The Stage 4 content has many good features, although the “Ancient Past” depth study is clearly focused upon the secularist prejudice that evolution is an undisputed fact for explaining human origins rather than the intellectually refutable theory that it actually is. Nevertheless, the other two depth studies are focused on the ancient Mediterranean world (Egypt, Rome or Greece) and the Asian world (India or China), which provides scope for learning about history in two significant regions of the world for Australia. The fourth depth study for Stage 4 is titled “The Western and Islamic World”. However, it would be more accurately entitled the “Western or Islamic World” as the options include either the study of Medieval Europe or the Ottoman Empire, not both of them.

In the previous Stage 5 history syllabus for NSW, Australian history had been given pride of place. Students were able to study the movement for Federation, including the arguments for and against, the Anzac experience in World War I and the conscription debates, the interwar period including the Great Depression, the Australian experience of World War II, Australia’s involvement in the Vietnam conflict, postwar migration to Australia, Indigenous Australian rights campaigns and Australian cultural changes over the 20th century.

These topics covered a breadth of economic, socio-cultural, political and military history. The new syllabus for Stage 5 contains six depth studies and only two of these are compulsory: “Australians at War (World War I and World War II)” and “Rights and Freedoms (1945–present)”. Unless a comparative history is the focus of study, it makes little sense to combine World War I and World War II into a single unit, particularly as the Australian experience of these two wars was markedly different.

The study of Federation is now an optional unit within the depth study titled “Australia and Asia”, for which the two optional study areas are “Making a Nation” or “Asia and the World”. Once again the title of the depth study is a misnomer because it provides the option of studying about either Federation in Australia or an Asian society from around 1750.

Moreover, there is a gaping hole in the syllabus for studies of Australian history in the omission of the interwar period, which is a rich source of national history covering major events including the Great Depression and the economic responses to it. The interwar period was the era of such luminaries as Pharlap, Sir Donald Bradman, Dame Nellie Melba, Sir Charles Kingsford Smith, Daniel Mannix, John Flynn and Joseph Lyons. It was an era that involved construction of iconic Australian landmarks built such as the Sydney Harbour Bridge and (Old) Parliament House in Canberra.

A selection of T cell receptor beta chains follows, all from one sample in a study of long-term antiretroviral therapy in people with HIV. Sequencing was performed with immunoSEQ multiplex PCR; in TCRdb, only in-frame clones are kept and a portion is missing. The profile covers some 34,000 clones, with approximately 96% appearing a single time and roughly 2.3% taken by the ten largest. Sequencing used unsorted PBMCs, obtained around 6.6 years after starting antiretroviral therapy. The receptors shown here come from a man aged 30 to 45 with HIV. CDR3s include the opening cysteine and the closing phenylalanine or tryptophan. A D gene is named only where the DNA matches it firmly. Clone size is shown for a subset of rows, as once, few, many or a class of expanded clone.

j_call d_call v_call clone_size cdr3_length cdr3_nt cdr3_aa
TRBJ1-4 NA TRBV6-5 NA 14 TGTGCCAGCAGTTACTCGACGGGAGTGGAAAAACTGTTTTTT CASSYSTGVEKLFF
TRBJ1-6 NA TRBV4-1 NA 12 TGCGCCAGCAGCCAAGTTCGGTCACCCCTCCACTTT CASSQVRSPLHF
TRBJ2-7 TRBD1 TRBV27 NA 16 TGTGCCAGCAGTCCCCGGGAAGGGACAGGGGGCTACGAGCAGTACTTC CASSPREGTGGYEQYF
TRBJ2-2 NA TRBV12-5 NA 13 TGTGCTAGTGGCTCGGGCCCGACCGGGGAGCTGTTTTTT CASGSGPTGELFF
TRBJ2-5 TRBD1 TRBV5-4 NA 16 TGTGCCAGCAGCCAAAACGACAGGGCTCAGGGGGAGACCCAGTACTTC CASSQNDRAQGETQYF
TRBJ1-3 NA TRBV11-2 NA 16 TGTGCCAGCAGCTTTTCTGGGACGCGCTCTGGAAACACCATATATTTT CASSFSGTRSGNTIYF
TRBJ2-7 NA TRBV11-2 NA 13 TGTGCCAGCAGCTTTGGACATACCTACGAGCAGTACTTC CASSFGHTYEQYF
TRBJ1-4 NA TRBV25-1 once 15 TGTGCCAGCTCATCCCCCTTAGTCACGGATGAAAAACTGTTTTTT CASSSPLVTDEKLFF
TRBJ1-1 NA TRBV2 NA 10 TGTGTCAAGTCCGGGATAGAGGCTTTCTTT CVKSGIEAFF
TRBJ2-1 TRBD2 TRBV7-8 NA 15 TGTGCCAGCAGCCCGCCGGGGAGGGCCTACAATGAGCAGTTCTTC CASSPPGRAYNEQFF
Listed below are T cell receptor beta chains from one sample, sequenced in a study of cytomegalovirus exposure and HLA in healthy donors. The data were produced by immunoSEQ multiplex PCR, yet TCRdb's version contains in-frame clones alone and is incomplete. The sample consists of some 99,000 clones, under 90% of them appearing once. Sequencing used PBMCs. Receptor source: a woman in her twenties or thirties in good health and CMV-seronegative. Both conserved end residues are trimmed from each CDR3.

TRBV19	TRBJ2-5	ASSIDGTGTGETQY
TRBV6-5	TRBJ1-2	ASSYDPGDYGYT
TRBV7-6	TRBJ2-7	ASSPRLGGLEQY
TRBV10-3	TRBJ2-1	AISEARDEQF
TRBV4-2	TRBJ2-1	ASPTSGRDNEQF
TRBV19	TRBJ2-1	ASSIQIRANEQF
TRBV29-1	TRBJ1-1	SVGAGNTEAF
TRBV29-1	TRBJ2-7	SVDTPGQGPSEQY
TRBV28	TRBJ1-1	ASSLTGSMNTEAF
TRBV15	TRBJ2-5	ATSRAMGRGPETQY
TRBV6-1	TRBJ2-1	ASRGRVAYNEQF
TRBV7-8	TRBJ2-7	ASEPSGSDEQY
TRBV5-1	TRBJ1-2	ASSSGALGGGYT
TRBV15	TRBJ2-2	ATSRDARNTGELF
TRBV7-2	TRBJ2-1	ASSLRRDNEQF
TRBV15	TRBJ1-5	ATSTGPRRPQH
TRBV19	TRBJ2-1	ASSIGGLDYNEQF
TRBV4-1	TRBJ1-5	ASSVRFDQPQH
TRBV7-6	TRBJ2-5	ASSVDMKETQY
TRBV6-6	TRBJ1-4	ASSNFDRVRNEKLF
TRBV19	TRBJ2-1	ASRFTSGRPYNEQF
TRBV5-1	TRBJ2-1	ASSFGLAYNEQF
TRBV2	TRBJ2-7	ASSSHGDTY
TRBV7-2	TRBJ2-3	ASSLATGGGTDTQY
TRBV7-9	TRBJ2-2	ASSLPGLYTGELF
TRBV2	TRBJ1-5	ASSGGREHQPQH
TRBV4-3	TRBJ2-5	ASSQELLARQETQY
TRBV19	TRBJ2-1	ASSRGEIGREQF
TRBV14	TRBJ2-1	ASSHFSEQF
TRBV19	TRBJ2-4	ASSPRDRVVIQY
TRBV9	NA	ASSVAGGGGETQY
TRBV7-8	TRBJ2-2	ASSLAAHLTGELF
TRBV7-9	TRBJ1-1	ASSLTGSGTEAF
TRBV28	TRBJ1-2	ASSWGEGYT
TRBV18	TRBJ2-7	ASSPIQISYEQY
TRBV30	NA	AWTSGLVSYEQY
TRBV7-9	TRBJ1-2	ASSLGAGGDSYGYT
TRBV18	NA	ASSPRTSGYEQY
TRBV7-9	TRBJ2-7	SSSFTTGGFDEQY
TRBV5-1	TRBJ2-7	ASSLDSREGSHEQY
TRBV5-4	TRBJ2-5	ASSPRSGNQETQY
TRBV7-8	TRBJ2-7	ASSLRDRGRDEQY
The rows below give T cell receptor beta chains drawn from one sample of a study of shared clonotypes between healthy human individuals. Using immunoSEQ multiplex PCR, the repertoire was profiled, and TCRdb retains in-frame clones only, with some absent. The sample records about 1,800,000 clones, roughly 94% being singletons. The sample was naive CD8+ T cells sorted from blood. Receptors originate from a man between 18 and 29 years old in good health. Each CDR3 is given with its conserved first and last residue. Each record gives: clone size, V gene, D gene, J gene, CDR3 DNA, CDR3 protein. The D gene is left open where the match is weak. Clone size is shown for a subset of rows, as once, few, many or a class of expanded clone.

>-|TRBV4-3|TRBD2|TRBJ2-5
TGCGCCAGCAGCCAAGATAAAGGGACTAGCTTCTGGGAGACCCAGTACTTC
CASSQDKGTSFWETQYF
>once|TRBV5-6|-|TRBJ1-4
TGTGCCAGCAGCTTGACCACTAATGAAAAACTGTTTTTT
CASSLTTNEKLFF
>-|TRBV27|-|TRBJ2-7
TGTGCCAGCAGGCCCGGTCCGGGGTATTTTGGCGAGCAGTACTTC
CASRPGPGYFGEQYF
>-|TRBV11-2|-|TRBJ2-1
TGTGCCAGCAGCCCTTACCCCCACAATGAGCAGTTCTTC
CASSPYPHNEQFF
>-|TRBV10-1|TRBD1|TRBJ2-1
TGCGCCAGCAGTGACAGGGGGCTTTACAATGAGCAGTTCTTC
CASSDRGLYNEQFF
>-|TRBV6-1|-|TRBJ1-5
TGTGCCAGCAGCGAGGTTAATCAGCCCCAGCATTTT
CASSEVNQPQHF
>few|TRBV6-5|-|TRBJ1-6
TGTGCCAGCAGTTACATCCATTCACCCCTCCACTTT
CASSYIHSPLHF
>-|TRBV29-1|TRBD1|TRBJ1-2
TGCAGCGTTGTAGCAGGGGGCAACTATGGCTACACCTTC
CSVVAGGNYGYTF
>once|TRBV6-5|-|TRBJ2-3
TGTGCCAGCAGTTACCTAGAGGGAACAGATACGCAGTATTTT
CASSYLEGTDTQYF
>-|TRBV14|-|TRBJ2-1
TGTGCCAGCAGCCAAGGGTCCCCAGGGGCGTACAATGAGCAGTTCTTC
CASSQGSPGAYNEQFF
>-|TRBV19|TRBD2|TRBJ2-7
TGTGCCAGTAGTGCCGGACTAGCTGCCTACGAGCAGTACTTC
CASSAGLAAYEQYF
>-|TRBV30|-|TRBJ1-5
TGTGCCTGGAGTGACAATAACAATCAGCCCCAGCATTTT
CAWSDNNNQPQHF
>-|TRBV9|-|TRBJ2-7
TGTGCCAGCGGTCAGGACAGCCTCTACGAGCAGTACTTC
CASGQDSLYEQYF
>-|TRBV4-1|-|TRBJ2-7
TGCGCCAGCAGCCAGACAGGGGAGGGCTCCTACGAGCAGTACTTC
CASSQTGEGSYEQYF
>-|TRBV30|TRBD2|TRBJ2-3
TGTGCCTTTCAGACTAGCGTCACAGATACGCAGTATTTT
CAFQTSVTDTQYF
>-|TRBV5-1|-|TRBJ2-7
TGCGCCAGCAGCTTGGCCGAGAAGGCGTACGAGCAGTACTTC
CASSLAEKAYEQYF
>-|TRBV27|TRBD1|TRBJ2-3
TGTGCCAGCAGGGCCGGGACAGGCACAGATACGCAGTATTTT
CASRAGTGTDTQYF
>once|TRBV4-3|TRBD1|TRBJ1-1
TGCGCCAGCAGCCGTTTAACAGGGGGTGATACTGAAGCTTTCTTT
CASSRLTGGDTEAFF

Notwithstanding the pursuit of the “men, money and markets” policy that was largely dependent upon Great Britain, the interwar period was a time when Australia made progress as a strong and independent nation in spite of the economic hardships that were experienced, which arguably helped to forge the national character equally as much as did brave military campaigns before or afterwards.

This was well documented in the series by Chris Masters entitled The Years That Made Us: Australia between the Wars. It is therefore disingenuous to downplay the historical significance of the interwar period and it is a travesty of Australian history studies to completely ignore it in the syllabus.

The NSW syllabus for history had many laudable aspects, although it was not itself a perfect document. However, the new history syllabus for the Australian curriculum is not a change that represents an improvement to that syllabus; hence it should not be endorsed by conservative or other Australians of common sense.

It tends to be light on facts and heavy on fads such as progressive ideas and the environment movement. It downgrades studies of particular times in Australian history that should be core studies to being either mere options alongside studies of Asian nations (in the case of Federation) or it completely overlooks them altogether (in the case of the interwar period).

Perhaps all that is necessary for the triumph of politically correct history studies is for a sufficient number of people neither to know nor care about history. In any case, it is surely a cruel irony that Australian history has clearly been diminished in the new Australian curriculum for the subject.

Paul McCormack is a secondary school history teacher and deputy principal of St Mary MacKillop Colleges in Wagga Wagga, NSW.